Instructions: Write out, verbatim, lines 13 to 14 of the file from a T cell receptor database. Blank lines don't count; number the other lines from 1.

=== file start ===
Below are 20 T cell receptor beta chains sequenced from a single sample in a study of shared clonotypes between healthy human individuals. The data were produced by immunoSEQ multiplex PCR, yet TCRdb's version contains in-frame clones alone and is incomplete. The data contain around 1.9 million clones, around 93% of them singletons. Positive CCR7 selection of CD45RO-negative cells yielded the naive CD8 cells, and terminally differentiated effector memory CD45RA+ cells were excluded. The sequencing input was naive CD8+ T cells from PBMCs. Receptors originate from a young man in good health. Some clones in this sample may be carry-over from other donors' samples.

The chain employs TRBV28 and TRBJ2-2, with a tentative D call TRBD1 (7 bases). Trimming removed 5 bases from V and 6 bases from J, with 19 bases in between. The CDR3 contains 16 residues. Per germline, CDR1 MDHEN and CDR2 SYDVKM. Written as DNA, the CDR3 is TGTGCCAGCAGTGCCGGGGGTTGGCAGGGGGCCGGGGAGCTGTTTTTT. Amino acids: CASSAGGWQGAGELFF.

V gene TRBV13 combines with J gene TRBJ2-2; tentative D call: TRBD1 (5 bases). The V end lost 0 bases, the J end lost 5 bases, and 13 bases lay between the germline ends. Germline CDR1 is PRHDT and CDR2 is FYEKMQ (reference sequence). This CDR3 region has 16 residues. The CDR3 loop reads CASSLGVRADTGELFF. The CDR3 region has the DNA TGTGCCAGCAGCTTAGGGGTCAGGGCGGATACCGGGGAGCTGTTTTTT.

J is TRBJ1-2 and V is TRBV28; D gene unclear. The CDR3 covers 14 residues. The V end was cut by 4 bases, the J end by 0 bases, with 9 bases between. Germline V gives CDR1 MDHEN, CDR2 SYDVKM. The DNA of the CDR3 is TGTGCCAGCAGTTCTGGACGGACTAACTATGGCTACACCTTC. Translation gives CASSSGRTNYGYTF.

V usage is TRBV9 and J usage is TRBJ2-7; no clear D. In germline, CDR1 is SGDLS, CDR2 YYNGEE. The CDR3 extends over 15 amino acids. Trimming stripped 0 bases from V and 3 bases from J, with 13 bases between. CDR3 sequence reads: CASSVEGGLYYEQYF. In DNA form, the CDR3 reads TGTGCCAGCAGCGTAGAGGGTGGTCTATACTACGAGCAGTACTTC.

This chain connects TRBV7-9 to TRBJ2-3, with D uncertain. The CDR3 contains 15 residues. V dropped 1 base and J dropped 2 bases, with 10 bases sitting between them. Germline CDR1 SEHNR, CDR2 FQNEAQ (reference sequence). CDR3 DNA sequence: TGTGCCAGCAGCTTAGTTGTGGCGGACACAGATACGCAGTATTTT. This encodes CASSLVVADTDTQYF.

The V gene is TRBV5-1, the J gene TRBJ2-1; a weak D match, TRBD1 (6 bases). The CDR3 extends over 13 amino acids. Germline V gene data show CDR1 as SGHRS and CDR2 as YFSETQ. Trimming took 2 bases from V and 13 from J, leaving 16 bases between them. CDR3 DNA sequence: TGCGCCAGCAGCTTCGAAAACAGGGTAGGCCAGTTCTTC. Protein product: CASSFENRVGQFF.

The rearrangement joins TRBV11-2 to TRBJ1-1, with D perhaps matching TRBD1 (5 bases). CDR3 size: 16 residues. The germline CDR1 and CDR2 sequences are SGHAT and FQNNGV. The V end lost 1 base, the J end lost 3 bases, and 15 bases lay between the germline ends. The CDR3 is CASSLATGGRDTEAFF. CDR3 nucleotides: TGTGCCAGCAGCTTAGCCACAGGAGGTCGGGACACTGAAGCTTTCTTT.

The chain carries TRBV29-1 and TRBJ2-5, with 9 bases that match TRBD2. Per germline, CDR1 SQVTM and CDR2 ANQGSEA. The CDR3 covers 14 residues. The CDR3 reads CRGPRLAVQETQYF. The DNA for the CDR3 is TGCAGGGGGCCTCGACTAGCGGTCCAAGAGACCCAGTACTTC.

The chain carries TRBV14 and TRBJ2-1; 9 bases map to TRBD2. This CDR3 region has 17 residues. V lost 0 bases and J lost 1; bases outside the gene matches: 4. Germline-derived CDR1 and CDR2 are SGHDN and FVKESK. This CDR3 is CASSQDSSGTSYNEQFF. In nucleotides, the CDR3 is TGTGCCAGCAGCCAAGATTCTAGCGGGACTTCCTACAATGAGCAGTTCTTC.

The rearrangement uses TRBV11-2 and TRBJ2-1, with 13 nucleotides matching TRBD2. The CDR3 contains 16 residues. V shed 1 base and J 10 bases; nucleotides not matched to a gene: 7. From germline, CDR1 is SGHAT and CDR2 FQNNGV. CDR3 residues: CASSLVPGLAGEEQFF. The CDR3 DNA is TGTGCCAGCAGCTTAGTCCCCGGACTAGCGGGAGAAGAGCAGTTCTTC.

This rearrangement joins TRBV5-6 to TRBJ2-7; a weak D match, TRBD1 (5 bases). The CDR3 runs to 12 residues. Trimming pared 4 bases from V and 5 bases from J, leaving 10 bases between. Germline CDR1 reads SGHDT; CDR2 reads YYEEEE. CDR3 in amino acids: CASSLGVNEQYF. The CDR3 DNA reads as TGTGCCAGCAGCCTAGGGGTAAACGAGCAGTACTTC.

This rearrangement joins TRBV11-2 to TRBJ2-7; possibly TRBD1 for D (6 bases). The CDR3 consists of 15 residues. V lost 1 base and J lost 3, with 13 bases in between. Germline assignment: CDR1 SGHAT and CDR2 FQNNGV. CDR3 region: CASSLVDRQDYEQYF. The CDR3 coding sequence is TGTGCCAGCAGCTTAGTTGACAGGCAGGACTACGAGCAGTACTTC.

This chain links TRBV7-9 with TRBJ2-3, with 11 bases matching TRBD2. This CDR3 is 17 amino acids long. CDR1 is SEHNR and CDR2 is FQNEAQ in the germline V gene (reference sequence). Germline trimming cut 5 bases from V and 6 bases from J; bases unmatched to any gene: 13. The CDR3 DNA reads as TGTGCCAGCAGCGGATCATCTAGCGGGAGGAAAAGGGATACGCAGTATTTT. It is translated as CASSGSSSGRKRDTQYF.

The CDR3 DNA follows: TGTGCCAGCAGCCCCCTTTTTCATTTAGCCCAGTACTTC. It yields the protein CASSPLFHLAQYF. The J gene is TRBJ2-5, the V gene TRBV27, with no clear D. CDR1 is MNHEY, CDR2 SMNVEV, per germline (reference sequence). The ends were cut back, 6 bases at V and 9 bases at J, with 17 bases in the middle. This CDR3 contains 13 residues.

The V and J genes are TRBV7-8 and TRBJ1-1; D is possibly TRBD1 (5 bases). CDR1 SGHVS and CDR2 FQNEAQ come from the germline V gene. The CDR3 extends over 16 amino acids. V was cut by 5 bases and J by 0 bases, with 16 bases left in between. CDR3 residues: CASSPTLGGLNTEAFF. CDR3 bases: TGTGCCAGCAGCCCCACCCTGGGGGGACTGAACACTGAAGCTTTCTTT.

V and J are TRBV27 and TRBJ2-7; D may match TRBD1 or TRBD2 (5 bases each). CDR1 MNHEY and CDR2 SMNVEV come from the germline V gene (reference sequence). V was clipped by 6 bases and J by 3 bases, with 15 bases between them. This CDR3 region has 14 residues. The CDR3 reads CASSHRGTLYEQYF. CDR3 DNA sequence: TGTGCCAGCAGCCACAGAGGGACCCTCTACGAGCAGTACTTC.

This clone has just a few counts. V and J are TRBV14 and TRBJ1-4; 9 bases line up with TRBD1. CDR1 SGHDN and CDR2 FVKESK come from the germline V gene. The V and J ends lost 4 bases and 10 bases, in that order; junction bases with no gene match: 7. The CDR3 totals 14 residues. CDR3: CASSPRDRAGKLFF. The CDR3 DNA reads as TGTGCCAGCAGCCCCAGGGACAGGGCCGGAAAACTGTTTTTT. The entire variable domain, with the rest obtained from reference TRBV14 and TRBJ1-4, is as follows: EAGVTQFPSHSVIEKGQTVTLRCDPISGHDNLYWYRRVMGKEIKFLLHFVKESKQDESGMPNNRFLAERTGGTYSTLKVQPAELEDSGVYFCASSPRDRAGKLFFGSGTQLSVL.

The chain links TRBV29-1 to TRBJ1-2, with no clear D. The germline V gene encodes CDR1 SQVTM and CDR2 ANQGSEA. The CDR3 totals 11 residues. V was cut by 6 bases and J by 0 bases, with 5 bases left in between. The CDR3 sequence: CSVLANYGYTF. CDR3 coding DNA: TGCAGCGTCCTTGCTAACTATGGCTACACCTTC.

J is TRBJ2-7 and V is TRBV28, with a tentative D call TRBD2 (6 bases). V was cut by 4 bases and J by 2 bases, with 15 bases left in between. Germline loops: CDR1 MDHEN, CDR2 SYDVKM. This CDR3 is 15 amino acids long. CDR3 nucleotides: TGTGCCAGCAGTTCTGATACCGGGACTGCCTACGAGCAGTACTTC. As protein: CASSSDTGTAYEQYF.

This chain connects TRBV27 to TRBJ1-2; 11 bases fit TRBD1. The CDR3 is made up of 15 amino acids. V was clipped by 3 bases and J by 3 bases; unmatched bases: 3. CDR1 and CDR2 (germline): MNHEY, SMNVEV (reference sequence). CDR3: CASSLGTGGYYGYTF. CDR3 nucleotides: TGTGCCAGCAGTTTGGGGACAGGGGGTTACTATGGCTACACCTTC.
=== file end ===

This rearrangement joins TRBV11-2 to TRBJ2-7; possibly TRBD1 for D (6 bases). The CDR3 consists of 15 residues. V lost 1 base and J lost 3, with 13 bases in between. Germline assignment: CDR1 SGHAT and CDR2 FQNNGV. CDR3 region: CASSLVDRQDYEQYF. The CDR3 coding sequence is TGTGCCAGCAGCTTAGTTGACAGGCAGGACTACGAGCAGTACTTC.

This chain links TRBV7-9 with TRBJ2-3, with 11 bases matching TRBD2. This CDR3 is 17 amino acids long. CDR1 is SEHNR and CDR2 is FQNEAQ in the germline V gene (reference sequence). Germline trimming cut 5 bases from V and 6 bases from J; bases unmatched to any gene: 13. The CDR3 DNA reads as TGTGCCAGCAGCGGATCATCTAGCGGGAGGAAAAGGGATACGCAGTATTTT. It is translated as CASSGSSSGRKRDTQYF.